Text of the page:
On Thursday last week, the day before opening night of Gears & Guitars at Bailey Park, I accosted festival organizer Ray Boden as he made his paces on the grounds.

“What are you going to do about the Chair People?” I asked.

He laughed. A couple weeks earlier he had a hand in the Vagabond Saints production of The Wall, just around the corner in the Incendiary Brewing courtyard. That night, just as the music began, a couple dozen Chair People — those people who bring their own chairs to outdoor concerts and festivals — scrambled their lawn furniture to the front of the stage, turning the most prime real estate at the concert into basically a movie theater. One woman even had her elbows on the stage.

“We’re not doing that here,” Boden said now. “They can set their chairs up almost anywhere in the park, but no chairs at all in the first 100 feet or so. We’ve got a sign up.”

Got to — if a clear line of demarcation is not drawn, the Chair People will obliterate a dance area, create a bulwark against anyone who wants to wander close to the action for a bit, claim for their own the space always reserved for the band of the moment’s biggest fans.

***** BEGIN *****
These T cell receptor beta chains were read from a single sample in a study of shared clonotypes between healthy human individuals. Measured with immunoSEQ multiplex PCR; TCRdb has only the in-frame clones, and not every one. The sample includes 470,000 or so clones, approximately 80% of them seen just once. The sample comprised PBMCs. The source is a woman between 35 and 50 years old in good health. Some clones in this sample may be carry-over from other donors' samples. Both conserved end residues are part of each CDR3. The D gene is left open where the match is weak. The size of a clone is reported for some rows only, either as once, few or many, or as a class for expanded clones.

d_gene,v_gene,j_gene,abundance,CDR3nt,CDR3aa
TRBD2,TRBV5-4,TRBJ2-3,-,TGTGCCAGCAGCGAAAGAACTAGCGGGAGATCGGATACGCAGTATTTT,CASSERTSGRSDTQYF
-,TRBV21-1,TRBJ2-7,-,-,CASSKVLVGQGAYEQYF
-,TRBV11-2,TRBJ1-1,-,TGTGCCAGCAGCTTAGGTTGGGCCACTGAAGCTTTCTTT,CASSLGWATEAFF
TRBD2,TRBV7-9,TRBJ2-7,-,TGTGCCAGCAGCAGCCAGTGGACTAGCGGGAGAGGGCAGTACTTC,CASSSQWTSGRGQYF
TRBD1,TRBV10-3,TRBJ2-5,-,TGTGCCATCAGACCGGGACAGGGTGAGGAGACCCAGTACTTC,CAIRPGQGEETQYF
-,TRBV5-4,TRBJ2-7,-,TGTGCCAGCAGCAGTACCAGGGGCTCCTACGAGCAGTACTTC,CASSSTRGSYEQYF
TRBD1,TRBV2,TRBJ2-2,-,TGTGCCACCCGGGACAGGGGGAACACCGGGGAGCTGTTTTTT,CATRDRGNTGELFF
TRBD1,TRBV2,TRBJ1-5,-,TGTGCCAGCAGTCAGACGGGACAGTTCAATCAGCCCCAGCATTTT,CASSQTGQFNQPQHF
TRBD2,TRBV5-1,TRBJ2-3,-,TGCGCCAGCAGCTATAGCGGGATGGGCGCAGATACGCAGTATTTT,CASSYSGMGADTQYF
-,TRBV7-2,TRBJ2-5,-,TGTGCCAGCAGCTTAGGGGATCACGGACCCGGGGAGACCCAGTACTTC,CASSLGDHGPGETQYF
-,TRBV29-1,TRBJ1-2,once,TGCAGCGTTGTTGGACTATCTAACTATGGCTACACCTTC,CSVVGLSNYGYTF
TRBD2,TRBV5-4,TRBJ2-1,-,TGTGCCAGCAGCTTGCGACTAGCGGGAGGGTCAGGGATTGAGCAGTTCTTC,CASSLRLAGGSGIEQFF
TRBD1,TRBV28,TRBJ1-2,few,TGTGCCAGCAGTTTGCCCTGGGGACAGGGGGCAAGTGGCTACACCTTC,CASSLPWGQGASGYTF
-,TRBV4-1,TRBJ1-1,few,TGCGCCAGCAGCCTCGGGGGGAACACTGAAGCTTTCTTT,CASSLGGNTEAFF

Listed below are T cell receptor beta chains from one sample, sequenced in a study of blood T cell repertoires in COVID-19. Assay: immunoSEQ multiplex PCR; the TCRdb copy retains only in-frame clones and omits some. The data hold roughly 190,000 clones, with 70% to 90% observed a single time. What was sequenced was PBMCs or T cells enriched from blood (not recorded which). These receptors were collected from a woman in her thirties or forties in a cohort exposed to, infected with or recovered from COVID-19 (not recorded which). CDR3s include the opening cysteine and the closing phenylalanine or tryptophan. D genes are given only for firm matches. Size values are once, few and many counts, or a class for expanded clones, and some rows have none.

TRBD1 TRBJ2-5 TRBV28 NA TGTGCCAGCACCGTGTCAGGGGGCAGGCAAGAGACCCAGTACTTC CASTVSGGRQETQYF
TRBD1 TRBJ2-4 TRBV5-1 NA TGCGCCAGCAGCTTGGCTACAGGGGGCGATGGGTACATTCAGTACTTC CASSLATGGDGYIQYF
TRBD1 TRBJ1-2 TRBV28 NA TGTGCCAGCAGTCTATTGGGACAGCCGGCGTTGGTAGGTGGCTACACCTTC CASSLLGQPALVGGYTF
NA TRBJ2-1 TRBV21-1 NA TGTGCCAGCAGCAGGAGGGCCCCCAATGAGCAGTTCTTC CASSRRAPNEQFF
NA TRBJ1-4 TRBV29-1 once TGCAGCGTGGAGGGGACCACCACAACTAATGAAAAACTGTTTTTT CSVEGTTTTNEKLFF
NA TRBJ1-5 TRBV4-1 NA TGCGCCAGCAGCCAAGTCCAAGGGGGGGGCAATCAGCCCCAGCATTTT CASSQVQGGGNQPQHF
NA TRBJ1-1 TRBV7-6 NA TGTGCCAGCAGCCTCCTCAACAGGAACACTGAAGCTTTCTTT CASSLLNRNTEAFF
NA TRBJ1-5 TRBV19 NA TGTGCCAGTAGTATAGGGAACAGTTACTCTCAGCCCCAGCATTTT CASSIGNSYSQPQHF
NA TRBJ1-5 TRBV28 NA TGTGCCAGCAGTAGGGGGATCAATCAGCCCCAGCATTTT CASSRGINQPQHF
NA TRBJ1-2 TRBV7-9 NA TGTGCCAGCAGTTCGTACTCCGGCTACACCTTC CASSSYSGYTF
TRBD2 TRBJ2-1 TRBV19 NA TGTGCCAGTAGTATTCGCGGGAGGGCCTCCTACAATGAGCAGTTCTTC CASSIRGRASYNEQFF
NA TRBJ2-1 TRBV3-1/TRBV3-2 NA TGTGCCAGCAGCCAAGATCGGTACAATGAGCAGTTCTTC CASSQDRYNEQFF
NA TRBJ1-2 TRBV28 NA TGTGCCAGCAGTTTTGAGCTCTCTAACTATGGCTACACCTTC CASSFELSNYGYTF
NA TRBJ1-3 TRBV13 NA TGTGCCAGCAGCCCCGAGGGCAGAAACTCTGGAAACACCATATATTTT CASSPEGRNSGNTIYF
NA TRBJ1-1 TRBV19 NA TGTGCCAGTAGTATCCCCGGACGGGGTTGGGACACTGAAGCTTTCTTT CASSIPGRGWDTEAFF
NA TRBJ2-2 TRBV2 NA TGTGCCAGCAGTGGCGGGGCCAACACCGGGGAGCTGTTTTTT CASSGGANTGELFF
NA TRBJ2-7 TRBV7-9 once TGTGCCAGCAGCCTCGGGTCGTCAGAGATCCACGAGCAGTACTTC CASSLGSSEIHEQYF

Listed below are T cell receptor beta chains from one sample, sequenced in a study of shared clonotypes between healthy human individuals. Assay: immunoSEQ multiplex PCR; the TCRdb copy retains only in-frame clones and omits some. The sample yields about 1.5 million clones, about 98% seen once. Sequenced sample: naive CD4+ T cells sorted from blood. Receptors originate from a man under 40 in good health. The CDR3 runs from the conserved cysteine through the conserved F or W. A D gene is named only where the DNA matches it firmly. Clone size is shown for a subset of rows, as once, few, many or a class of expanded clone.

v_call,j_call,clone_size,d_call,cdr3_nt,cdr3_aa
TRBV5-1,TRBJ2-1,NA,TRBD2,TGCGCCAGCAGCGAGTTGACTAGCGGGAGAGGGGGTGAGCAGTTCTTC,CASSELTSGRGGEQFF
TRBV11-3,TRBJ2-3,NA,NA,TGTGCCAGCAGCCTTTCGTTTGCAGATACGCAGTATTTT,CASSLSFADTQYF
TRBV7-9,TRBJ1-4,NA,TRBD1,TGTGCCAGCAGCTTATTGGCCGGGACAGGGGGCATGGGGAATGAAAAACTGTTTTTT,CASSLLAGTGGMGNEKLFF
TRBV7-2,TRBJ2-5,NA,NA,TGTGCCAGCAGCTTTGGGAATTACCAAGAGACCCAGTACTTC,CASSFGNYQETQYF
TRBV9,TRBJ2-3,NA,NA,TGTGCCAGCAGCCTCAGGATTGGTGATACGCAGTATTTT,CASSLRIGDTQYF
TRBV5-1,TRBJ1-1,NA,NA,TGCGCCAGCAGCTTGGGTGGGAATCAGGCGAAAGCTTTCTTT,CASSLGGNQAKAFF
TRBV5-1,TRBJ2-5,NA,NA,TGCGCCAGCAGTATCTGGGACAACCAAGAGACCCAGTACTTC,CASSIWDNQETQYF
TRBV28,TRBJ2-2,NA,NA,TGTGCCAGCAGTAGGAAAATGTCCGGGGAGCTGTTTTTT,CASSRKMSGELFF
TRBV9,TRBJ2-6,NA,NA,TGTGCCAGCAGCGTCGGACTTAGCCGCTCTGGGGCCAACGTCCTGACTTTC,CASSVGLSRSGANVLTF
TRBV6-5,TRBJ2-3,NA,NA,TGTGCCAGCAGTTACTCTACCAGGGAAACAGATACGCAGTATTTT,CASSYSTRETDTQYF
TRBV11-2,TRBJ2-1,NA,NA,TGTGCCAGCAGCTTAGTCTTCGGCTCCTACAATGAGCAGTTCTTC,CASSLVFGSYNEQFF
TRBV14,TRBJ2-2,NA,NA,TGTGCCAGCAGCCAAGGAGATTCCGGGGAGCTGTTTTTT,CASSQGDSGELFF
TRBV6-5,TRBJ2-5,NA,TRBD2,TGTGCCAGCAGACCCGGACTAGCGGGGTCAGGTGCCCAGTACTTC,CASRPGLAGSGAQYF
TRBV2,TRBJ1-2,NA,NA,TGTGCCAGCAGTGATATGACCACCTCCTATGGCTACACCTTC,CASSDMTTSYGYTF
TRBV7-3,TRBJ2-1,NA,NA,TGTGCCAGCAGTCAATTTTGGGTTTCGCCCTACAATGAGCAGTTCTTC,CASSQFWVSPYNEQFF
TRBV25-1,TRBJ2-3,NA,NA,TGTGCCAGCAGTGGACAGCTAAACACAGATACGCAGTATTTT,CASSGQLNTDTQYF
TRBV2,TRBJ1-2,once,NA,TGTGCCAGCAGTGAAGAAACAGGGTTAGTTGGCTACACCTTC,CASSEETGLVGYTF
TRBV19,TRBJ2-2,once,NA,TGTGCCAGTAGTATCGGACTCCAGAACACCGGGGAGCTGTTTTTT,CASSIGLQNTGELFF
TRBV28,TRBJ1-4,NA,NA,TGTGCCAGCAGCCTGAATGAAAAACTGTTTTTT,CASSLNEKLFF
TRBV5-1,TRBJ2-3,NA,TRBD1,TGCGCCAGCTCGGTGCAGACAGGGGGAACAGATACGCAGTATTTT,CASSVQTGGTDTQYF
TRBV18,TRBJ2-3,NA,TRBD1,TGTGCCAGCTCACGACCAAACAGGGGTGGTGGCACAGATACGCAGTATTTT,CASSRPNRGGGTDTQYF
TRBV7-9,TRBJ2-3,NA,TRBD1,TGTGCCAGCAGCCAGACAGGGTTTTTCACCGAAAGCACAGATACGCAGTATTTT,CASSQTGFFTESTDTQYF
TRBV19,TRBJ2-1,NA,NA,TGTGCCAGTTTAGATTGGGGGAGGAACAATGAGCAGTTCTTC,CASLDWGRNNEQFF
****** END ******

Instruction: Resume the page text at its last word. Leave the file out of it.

Now, I don’t begrudge anyone wanting to take a seat during an outdoor performance, especially in the kind of heat that usually accompanies such things. But a concert is not a campground, and it’s getting like the Oklahoma Land Rush out there, but with blankets, canopies and chairs.

So let’s all agree: The front of the stage is for dancers, air-guitarists, screaming fans and anyone else who wants to rotate through the throng. Chairs and blankets go on the fringes. If you want to get a better view, bring some binoculars.

But I should add: The price of a ticket does not guarantee each holder a clear, unfettered view of the stage for the entire performance. Sometimes, in order to see the band better, you’ve got to get up and move around.

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